Revisiting the 'virtues' of information technology-dominated work by considering its potential to produce 'repetitive brain injury' (RBI)

Revisiting the 'virtues' of information technology-dominated work by considering its potential to produce 'repetitive brain injury' (RBI)
Document type
Conference Paper
Author(s)
Baruch, Yehuda; Shapiro, Debra
Publisher
British Academy of Management
Date of publication
9 September 2014
Series
British Academy of Management Conference Proceedings 2014
Subject(s)
Management & leadership: including strategy, public sector management, operations and production
Collection
Business and management
Material type
Reports

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[Authors' original abstract]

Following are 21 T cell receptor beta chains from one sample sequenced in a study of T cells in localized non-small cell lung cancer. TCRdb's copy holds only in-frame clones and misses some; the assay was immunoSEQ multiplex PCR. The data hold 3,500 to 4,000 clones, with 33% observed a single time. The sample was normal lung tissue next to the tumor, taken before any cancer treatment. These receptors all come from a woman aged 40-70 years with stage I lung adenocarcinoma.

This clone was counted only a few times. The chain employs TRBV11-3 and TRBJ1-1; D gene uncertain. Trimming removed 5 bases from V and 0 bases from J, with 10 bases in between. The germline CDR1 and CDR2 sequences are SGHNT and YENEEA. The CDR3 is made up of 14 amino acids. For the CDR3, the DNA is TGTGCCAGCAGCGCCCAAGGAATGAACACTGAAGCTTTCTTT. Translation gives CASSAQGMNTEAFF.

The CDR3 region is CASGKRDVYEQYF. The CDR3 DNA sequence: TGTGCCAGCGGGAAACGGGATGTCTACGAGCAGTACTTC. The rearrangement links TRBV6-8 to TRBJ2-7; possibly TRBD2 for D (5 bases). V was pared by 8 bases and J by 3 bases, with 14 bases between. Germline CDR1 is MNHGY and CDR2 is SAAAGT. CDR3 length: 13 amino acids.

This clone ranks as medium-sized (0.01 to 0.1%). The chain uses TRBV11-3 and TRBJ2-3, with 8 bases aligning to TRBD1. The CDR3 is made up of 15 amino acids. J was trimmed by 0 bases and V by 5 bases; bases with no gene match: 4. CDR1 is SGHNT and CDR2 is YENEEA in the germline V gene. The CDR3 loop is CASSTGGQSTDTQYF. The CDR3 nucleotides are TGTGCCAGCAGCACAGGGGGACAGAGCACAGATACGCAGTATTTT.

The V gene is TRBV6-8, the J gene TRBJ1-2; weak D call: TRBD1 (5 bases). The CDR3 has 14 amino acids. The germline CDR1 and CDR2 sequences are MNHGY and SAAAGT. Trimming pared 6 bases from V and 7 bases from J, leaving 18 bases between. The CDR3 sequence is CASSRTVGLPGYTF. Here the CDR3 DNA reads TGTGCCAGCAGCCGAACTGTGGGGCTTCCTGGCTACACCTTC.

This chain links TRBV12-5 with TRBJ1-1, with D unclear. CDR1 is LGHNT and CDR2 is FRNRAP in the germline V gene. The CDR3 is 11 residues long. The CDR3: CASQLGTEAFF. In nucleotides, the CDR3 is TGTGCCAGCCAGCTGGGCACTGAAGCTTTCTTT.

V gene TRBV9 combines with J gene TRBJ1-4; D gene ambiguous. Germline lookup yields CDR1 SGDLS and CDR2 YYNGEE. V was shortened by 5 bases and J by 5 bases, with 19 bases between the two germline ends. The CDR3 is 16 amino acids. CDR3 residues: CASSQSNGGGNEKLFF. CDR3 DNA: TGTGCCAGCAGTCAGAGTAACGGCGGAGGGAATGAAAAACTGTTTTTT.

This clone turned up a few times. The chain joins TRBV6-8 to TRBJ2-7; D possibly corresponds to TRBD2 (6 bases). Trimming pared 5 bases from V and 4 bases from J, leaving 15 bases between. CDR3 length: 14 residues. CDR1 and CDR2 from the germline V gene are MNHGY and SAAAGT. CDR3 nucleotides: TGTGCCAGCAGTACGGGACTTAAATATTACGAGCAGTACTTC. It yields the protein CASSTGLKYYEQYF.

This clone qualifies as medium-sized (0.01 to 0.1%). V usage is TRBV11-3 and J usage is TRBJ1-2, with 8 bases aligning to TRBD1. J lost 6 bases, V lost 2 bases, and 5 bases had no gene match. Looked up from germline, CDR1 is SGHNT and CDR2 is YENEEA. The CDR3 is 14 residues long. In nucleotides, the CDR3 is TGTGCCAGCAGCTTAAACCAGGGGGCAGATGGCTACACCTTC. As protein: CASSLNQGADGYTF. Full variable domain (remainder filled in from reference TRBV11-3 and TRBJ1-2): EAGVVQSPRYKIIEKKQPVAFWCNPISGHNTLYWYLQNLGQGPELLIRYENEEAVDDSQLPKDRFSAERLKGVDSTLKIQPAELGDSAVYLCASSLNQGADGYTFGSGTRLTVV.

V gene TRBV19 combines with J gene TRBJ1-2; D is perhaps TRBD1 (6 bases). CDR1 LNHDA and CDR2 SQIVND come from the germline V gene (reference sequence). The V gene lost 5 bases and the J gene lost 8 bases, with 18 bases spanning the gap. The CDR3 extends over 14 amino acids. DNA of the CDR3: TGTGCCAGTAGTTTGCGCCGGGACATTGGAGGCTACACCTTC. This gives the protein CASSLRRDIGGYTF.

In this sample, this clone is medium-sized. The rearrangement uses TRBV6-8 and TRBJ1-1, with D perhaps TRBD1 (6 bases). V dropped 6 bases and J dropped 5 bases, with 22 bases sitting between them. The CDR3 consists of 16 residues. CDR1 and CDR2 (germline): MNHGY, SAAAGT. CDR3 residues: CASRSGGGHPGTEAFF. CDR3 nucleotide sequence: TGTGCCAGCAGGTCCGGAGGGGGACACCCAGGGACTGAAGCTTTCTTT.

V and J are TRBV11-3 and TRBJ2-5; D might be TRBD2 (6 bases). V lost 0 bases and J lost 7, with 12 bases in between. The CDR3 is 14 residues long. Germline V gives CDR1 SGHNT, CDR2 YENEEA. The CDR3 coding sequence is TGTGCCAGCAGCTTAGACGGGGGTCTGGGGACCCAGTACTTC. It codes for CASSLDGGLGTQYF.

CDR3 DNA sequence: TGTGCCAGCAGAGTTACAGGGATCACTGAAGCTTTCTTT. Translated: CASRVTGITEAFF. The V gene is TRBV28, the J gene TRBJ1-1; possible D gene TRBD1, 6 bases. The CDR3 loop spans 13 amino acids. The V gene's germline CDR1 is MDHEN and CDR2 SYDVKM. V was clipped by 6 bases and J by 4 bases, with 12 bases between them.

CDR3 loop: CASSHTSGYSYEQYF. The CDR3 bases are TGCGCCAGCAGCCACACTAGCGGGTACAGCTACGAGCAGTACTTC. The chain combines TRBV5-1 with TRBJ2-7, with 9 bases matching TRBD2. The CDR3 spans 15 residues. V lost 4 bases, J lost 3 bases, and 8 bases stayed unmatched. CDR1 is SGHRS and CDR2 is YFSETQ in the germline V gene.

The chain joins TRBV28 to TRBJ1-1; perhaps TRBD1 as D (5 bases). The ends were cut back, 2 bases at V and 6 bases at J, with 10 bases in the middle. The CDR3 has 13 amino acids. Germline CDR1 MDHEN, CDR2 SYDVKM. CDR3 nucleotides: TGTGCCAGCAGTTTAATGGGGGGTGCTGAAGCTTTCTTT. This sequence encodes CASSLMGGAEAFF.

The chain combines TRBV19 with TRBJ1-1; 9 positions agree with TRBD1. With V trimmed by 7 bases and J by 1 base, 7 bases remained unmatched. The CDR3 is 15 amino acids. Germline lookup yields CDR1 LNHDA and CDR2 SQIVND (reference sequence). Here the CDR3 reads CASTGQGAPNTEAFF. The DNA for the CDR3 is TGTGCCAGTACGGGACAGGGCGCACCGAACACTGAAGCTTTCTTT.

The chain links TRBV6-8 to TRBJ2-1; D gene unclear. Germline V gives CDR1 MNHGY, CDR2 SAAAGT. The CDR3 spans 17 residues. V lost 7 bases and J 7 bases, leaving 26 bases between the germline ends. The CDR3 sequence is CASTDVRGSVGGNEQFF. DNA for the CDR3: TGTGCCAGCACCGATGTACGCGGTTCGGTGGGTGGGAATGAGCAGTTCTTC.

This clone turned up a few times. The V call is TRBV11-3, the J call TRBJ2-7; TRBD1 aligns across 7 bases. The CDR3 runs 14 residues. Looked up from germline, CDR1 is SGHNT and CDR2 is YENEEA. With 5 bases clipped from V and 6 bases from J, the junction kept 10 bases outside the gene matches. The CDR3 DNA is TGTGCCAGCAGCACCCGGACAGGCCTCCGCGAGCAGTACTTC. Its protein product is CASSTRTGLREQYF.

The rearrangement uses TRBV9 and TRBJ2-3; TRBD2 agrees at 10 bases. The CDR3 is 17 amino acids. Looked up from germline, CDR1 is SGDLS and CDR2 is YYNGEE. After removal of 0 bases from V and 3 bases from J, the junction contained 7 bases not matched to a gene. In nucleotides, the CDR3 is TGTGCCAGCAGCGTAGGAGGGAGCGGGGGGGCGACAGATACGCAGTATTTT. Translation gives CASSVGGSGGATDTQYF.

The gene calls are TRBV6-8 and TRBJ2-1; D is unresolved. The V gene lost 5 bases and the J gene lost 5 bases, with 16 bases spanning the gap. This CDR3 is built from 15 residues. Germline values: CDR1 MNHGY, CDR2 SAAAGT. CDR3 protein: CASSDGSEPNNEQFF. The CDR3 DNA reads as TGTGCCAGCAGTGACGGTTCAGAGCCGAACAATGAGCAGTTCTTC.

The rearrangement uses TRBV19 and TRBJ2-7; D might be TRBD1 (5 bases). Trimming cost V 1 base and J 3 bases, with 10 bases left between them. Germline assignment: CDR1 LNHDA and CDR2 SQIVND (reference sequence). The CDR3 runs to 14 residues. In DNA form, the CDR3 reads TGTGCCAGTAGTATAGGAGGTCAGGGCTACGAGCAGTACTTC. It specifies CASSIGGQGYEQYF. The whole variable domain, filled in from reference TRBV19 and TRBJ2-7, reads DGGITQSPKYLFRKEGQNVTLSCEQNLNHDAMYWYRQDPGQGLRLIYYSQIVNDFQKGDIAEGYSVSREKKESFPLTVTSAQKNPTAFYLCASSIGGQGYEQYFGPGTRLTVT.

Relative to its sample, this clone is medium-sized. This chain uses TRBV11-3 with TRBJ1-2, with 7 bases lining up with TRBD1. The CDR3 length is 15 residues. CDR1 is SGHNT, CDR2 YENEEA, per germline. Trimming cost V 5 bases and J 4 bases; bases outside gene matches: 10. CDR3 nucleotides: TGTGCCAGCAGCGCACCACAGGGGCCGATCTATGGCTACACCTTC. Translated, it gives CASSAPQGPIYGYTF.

Using the well-known Repetitive Strain Injury (RSI) as a metaphorical parallel, in this paper we introduce the concept of Repetitive Brain Injury (RBI) to sensitize managers as well as management scholars to potentially negative effects associated with the repetitive and controlling aspects of information technology (IT) dominated tasks that involve behavioral scripts for employees. Such behavioral scripts typically occur in service-intensive roles involving frequent telephone- and/or email-responses to customer-inquiries or complaints. In addition to explaining what the qualities that comprise RBI are, we identify its likely antecedents and consequences. We emphasize that RBI threatens to harm, both, organizations and their employees. As a result, we also identify strategies that seem likely to mitigate RBI’s onset, and thereby moderators of the relationship that more (versus less) behaviorally-scripted IT-dominated tasks has with RBI. Such strategies, in turn, help us identify an agenda in need of future research.

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